How to Find a Marketing Internship

Inside every magazine and between our favorite television shows, we see the genius of marketing departments across the globe come to life. Marketing is the perfect job for people who like to be creative, analytical, and want to work across a wide variety of industries. 

Your first step into the world of marketing often begins with a marketing internship. Whether you work for a branding agency or within the marketing department at your favorite local company, there are so many opportunities to start your hands-on education with an internship. 

What is a marketing internship? 

A marketing internship is your chance to gain skills in everything from communication and creation to research and analytics. Depending on the company you work for and the department you’re placed in, you will explore multiple aspects of the marketing industry. 

It’s a great way to learn what you love so you can begin planning for your career. After all, an internship is a launching point for the future. It allows college students to get insight into potential careers and majors, ensuring they’re making the right decisions for their future.

How do you find a marketing internship?

There are so many ways to go about searching for an internship in a specific industry. Online tools like LinkedIn, Handshake, and GlassDoor allow you to search for keywords in one location so that you can narrow the search down. Choose from things like the industry, location, and even pay.

Your first step is to set up a great profile on LinkedIn (if you haven’t already done so) and start making connections with people you know.  Whether it’s a professor you’ve studied under or a friend of the family, having connections on LinkedIn can help you land an internship without spending tons of time searching the internet. 

Tasks & Responsibilities of a marketing Intern

Like all internships, you’ll be assigned some core tasks that will prepare you for the basics in the field. Some of the most common tasks assigned to marketing interns include:

  • Assisting with market research
  • Creating content for social media
  • Creating graphics for websites and ad campaigns
  • Managing content schedules 
  • Writing and editing content pieces
  • Researching SEO and resolving issues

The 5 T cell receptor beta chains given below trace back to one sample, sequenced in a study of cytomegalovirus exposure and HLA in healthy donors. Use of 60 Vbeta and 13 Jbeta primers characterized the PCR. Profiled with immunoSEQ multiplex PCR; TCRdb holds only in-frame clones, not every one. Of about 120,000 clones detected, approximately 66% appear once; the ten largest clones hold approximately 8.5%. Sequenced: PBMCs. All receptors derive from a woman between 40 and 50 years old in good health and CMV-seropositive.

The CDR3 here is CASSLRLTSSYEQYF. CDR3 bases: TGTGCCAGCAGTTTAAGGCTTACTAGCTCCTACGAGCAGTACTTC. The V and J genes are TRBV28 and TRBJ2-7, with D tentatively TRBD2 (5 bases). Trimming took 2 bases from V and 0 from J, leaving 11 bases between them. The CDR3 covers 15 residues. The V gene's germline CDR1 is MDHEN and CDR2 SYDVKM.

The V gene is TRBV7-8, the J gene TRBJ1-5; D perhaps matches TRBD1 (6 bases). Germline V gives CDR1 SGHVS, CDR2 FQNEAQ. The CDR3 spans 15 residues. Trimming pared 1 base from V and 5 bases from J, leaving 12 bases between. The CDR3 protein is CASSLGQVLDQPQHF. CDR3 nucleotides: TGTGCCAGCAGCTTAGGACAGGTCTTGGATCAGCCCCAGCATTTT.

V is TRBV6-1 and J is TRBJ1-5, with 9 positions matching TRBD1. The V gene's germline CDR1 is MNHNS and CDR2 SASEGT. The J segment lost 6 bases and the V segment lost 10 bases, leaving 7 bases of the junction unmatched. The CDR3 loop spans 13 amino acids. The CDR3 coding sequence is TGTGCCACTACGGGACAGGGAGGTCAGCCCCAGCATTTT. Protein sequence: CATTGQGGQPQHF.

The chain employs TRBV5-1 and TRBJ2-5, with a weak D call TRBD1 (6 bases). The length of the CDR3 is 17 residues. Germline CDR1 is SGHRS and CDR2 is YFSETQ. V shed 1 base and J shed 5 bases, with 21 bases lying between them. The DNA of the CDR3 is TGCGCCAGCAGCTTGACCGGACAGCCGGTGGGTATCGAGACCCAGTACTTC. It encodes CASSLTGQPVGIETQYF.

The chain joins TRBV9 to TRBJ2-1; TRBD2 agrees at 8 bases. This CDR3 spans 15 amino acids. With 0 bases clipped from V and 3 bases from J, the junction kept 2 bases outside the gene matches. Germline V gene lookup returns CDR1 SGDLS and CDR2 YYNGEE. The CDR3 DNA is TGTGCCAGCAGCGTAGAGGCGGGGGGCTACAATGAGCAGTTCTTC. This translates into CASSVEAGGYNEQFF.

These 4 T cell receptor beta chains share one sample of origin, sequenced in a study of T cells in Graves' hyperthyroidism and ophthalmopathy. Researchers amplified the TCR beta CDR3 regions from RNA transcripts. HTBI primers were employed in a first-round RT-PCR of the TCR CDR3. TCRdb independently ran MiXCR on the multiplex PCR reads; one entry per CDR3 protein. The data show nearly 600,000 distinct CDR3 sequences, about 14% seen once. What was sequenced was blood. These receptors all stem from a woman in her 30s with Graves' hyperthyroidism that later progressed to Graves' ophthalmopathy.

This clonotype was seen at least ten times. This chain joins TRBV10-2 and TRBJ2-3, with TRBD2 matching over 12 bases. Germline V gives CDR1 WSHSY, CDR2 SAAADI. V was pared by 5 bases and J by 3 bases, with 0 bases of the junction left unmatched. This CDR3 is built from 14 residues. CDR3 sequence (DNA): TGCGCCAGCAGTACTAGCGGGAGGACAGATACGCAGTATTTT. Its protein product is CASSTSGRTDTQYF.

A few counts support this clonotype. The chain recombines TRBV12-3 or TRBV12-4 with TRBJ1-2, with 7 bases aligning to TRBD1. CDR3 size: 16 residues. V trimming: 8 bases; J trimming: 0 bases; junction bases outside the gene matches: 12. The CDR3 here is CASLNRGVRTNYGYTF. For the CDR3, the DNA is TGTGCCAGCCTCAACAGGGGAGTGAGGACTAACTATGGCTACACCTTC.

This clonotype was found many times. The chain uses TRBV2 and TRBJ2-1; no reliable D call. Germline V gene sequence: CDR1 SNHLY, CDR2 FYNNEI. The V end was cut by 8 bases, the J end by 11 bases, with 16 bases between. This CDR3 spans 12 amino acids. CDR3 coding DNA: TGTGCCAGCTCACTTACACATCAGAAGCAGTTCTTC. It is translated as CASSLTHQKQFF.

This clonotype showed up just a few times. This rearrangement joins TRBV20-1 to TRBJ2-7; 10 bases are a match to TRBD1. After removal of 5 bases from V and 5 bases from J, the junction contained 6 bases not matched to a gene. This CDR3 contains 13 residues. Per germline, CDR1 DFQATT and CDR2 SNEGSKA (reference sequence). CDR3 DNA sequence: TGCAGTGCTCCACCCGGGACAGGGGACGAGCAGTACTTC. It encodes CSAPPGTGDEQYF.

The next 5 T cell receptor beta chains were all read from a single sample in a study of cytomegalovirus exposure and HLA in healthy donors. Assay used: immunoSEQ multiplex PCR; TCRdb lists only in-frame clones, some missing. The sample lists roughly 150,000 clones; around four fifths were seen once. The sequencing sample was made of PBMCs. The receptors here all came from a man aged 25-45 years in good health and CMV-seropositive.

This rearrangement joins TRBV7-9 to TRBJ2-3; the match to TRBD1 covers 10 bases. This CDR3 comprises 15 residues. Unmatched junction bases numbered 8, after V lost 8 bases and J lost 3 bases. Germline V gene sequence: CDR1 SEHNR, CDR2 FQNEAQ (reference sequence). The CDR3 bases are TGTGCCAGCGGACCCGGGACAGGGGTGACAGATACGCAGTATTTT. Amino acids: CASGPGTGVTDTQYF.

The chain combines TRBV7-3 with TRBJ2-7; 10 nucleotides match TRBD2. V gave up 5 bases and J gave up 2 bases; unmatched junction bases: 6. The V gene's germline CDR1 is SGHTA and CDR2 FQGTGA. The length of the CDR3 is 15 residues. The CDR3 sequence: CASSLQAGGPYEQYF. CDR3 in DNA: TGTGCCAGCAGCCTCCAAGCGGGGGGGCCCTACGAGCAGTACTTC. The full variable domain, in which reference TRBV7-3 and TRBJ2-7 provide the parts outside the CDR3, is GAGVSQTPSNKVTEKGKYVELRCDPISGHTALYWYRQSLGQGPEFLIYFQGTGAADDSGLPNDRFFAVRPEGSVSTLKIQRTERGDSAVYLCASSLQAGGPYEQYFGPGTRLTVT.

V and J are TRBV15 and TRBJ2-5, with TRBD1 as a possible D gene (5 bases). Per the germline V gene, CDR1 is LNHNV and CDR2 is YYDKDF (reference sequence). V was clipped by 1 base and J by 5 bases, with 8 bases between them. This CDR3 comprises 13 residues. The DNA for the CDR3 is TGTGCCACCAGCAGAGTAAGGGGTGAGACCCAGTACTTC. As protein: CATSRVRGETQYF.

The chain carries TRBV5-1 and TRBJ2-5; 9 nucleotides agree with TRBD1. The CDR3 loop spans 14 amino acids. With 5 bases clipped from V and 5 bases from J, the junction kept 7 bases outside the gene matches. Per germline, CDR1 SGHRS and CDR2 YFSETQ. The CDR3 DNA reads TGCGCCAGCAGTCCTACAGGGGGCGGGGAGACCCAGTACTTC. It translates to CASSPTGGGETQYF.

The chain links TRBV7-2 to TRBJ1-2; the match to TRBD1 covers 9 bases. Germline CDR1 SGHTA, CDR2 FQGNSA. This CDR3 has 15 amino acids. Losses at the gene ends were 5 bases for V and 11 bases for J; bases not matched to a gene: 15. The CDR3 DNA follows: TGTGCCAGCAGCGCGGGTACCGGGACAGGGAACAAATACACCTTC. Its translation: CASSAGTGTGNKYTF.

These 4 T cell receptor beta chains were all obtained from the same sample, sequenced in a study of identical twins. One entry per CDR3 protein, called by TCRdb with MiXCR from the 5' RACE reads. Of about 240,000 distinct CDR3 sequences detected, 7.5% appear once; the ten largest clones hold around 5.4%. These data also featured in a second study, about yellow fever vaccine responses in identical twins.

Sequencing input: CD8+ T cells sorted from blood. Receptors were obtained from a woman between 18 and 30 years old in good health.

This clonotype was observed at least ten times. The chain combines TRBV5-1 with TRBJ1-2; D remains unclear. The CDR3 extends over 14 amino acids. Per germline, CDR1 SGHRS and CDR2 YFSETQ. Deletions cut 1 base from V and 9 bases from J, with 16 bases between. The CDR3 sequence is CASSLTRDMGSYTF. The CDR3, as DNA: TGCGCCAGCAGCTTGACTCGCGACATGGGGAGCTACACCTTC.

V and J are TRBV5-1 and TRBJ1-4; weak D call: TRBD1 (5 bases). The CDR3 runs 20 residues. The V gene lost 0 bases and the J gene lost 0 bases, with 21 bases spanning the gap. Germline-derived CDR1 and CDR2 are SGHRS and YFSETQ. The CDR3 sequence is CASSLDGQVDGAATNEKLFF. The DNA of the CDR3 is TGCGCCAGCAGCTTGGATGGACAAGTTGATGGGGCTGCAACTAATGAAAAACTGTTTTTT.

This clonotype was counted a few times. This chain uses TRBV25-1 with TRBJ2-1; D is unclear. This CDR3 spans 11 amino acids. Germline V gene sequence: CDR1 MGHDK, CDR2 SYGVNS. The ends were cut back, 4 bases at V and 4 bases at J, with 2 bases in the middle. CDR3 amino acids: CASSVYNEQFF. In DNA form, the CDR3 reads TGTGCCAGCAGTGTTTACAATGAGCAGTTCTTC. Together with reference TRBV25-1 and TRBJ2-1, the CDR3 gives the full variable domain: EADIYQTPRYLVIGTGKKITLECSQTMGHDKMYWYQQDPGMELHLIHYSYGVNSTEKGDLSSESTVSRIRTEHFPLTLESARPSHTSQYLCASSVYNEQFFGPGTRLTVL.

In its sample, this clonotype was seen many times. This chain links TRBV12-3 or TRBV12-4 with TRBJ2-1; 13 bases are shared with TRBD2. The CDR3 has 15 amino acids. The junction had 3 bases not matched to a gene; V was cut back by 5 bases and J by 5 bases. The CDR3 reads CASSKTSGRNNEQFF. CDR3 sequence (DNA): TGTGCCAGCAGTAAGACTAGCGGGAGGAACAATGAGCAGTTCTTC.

LinkedIn Profile Basics

Since you’re looking for an internship in marketing, you want to highlight any experience or education you have that would interest potential employers. Great experience to spotlight on your profile for marketing includes:

  • Strong communication and writing skills
  • Experience working on a team
  • Graphic design experience

For instance, if you’ve taken marketing classes, worked on successful group projects, or have won any writing or design competitions, be sure to highlight them.

Lastly, ask previous professors, supervisors, or mentors to leave you positive recommendations. If a future employer can easily see that you have fans, they’re more likely to put you at the top of the list. 

Reach out to your career counselor or professor

If you’re taking classes associated with a marketing degree, you probably already know someone that works in the industry. You might just not realize it!  Reach out to previous professors and see if they know of any internship opportunities. Your professors are a great place to start and can be excellent references for making it through the competitive process.

You can also go to your college career counselor. Counselors at colleges work with companies nationwide to give students access to internships. They’ll know about any companies in the area that are looking for internships in specific departments. 

Companies have different deadlines for internships, but it’s always a good idea to apply sooner rather than later. Internships are highly competitive, especially in the marketing field, and the sooner you get your foot in the door, the more successful you’ll be. 

Generally, it’s best to start applying for internships three to six months in advance. That way, you’ll come prepared with your school schedule, and they can work around your education.

If you prepare in advance for the intern search, you’re much more likely to be successful at finding one that suits your interests. Reach out to the people you know, write your resume, and put your best foot forward!